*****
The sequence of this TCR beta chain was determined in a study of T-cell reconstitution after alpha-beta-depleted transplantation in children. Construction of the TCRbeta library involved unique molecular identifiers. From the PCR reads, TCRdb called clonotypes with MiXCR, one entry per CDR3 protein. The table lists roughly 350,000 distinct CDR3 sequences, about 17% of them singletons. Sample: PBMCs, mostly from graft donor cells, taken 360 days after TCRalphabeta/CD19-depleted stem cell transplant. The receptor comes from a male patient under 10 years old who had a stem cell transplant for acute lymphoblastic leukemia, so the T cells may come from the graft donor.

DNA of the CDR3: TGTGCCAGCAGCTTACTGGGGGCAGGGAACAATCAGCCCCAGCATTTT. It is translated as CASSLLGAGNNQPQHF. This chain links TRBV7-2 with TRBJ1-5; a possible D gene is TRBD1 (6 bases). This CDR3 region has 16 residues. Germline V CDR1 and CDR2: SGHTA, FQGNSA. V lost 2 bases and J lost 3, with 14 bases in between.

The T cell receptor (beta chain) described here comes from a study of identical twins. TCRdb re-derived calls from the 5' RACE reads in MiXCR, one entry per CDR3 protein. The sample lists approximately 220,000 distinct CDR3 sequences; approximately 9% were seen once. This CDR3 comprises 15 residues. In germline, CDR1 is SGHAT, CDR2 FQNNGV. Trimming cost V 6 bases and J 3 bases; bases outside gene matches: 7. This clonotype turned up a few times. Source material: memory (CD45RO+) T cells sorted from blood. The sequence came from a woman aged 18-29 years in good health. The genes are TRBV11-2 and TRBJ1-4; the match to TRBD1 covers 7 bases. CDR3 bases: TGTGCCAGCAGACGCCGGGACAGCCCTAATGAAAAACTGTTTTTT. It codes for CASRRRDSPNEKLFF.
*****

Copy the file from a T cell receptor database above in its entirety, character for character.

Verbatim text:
The sequence of this TCR beta chain was determined in a study of T-cell reconstitution after alpha-beta-depleted transplantation in children. Construction of the TCRbeta library involved unique molecular identifiers. From the PCR reads, TCRdb called clonotypes with MiXCR, one entry per CDR3 protein. The table lists roughly 350,000 distinct CDR3 sequences, about 17% of them singletons. Sample: PBMCs, mostly from graft donor cells, taken 360 days after TCRalphabeta/CD19-depleted stem cell transplant. The receptor comes from a male patient under 10 years old who had a stem cell transplant for acute lymphoblastic leukemia, so the T cells may come from the graft donor.

DNA of the CDR3: TGTGCCAGCAGCTTACTGGGGGCAGGGAACAATCAGCCCCAGCATTTT. It is translated as CASSLLGAGNNQPQHF. This chain links TRBV7-2 with TRBJ1-5; a possible D gene is TRBD1 (6 bases). This CDR3 region has 16 residues. Germline V CDR1 and CDR2: SGHTA, FQGNSA. V lost 2 bases and J lost 3, with 14 bases in between.

The T cell receptor (beta chain) described here comes from a study of identical twins. TCRdb re-derived calls from the 5' RACE reads in MiXCR, one entry per CDR3 protein. The sample lists approximately 220,000 distinct CDR3 sequences; approximately 9% were seen once. This CDR3 comprises 15 residues. In germline, CDR1 is SGHAT, CDR2 FQNNGV. Trimming cost V 6 bases and J 3 bases; bases outside gene matches: 7. This clonotype turned up a few times. Source material: memory (CD45RO+) T cells sorted from blood. The sequence came from a woman aged 18-29 years in good health. The genes are TRBV11-2 and TRBJ1-4; the match to TRBD1 covers 7 bases. CDR3 bases: TGTGCCAGCAGACGCCGGGACAGCCCTAATGAAAAACTGTTTTTT. It codes for CASRRRDSPNEKLFF.